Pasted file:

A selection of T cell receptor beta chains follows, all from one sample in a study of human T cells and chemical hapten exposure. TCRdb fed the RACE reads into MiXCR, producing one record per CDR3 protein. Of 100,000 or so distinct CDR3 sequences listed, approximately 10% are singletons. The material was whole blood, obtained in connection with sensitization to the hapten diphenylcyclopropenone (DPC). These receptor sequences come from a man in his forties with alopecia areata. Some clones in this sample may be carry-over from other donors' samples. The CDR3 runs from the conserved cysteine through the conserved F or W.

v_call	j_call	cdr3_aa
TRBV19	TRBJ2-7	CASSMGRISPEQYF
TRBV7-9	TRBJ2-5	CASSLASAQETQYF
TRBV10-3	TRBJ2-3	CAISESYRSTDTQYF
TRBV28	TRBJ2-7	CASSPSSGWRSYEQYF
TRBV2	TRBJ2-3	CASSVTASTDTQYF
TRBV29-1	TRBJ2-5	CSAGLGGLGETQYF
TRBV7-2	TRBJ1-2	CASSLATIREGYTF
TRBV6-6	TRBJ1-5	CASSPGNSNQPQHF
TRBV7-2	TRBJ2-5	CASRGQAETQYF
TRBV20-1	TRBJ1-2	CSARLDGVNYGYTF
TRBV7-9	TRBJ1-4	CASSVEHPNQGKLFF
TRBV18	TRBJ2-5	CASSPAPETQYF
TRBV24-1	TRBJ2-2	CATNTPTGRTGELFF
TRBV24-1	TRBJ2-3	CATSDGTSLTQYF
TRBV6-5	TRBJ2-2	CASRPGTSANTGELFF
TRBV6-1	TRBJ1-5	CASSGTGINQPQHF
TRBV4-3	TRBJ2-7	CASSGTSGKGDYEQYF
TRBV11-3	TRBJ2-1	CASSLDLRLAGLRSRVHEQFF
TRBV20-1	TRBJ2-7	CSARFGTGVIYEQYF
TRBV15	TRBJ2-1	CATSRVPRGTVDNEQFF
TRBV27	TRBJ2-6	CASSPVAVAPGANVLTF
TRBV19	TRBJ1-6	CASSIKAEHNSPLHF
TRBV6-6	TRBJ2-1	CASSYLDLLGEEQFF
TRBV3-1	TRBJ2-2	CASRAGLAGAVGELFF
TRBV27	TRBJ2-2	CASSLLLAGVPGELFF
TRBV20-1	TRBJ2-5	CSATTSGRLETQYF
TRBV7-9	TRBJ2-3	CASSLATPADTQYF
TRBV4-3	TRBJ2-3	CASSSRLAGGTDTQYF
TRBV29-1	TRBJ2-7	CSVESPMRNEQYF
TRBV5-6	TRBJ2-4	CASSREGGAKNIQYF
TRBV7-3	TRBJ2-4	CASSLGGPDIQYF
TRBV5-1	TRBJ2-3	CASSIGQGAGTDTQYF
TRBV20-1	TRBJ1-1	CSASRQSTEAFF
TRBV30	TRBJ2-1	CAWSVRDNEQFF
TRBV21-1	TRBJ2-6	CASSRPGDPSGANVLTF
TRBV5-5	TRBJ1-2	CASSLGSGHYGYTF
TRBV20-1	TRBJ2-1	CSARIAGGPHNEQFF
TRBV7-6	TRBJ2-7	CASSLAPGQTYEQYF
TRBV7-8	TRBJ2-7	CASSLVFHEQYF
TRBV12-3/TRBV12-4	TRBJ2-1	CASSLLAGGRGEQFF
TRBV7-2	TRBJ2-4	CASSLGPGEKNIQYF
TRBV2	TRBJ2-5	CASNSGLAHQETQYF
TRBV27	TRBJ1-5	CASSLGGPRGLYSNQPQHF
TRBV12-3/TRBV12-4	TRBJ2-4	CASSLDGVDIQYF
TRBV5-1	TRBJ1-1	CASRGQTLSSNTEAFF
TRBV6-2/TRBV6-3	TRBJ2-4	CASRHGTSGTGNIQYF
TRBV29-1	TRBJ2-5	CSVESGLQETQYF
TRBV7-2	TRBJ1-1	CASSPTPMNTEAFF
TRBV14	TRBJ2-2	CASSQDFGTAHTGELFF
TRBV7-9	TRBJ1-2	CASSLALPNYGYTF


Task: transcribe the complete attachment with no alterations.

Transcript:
A selection of T cell receptor beta chains follows, all from one sample in a study of human T cells and chemical hapten exposure. TCRdb fed the RACE reads into MiXCR, producing one record per CDR3 protein. Of 100,000 or so distinct CDR3 sequences listed, approximately 10% are singletons. The material was whole blood, obtained in connection with sensitization to the hapten diphenylcyclopropenone (DPC). These receptor sequences come from a man in his forties with alopecia areata. Some clones in this sample may be carry-over from other donors' samples. The CDR3 runs from the conserved cysteine through the conserved F or W.

v_call	j_call	cdr3_aa
TRBV19	TRBJ2-7	CASSMGRISPEQYF
TRBV7-9	TRBJ2-5	CASSLASAQETQYF
TRBV10-3	TRBJ2-3	CAISESYRSTDTQYF
TRBV28	TRBJ2-7	CASSPSSGWRSYEQYF
TRBV2	TRBJ2-3	CASSVTASTDTQYF
TRBV29-1	TRBJ2-5	CSAGLGGLGETQYF
TRBV7-2	TRBJ1-2	CASSLATIREGYTF
TRBV6-6	TRBJ1-5	CASSPGNSNQPQHF
TRBV7-2	TRBJ2-5	CASRGQAETQYF
TRBV20-1	TRBJ1-2	CSARLDGVNYGYTF
TRBV7-9	TRBJ1-4	CASSVEHPNQGKLFF
TRBV18	TRBJ2-5	CASSPAPETQYF
TRBV24-1	TRBJ2-2	CATNTPTGRTGELFF
TRBV24-1	TRBJ2-3	CATSDGTSLTQYF
TRBV6-5	TRBJ2-2	CASRPGTSANTGELFF
TRBV6-1	TRBJ1-5	CASSGTGINQPQHF
TRBV4-3	TRBJ2-7	CASSGTSGKGDYEQYF
TRBV11-3	TRBJ2-1	CASSLDLRLAGLRSRVHEQFF
TRBV20-1	TRBJ2-7	CSARFGTGVIYEQYF
TRBV15	TRBJ2-1	CATSRVPRGTVDNEQFF
TRBV27	TRBJ2-6	CASSPVAVAPGANVLTF
TRBV19	TRBJ1-6	CASSIKAEHNSPLHF
TRBV6-6	TRBJ2-1	CASSYLDLLGEEQFF
TRBV3-1	TRBJ2-2	CASRAGLAGAVGELFF
TRBV27	TRBJ2-2	CASSLLLAGVPGELFF
TRBV20-1	TRBJ2-5	CSATTSGRLETQYF
TRBV7-9	TRBJ2-3	CASSLATPADTQYF
TRBV4-3	TRBJ2-3	CASSSRLAGGTDTQYF
TRBV29-1	TRBJ2-7	CSVESPMRNEQYF
TRBV5-6	TRBJ2-4	CASSREGGAKNIQYF
TRBV7-3	TRBJ2-4	CASSLGGPDIQYF
TRBV5-1	TRBJ2-3	CASSIGQGAGTDTQYF
TRBV20-1	TRBJ1-1	CSASRQSTEAFF
TRBV30	TRBJ2-1	CAWSVRDNEQFF
TRBV21-1	TRBJ2-6	CASSRPGDPSGANVLTF
TRBV5-5	TRBJ1-2	CASSLGSGHYGYTF
TRBV20-1	TRBJ2-1	CSARIAGGPHNEQFF
TRBV7-6	TRBJ2-7	CASSLAPGQTYEQYF
TRBV7-8	TRBJ2-7	CASSLVFHEQYF
TRBV12-3/TRBV12-4	TRBJ2-1	CASSLLAGGRGEQFF
TRBV7-2	TRBJ2-4	CASSLGPGEKNIQYF
TRBV2	TRBJ2-5	CASNSGLAHQETQYF
TRBV27	TRBJ1-5	CASSLGGPRGLYSNQPQHF
TRBV12-3/TRBV12-4	TRBJ2-4	CASSLDGVDIQYF
TRBV5-1	TRBJ1-1	CASRGQTLSSNTEAFF
TRBV6-2/TRBV6-3	TRBJ2-4	CASRHGTSGTGNIQYF
TRBV29-1	TRBJ2-5	CSVESGLQETQYF
TRBV7-2	TRBJ1-1	CASSPTPMNTEAFF
TRBV14	TRBJ2-2	CASSQDFGTAHTGELFF
TRBV7-9	TRBJ1-2	CASSLALPNYGYTF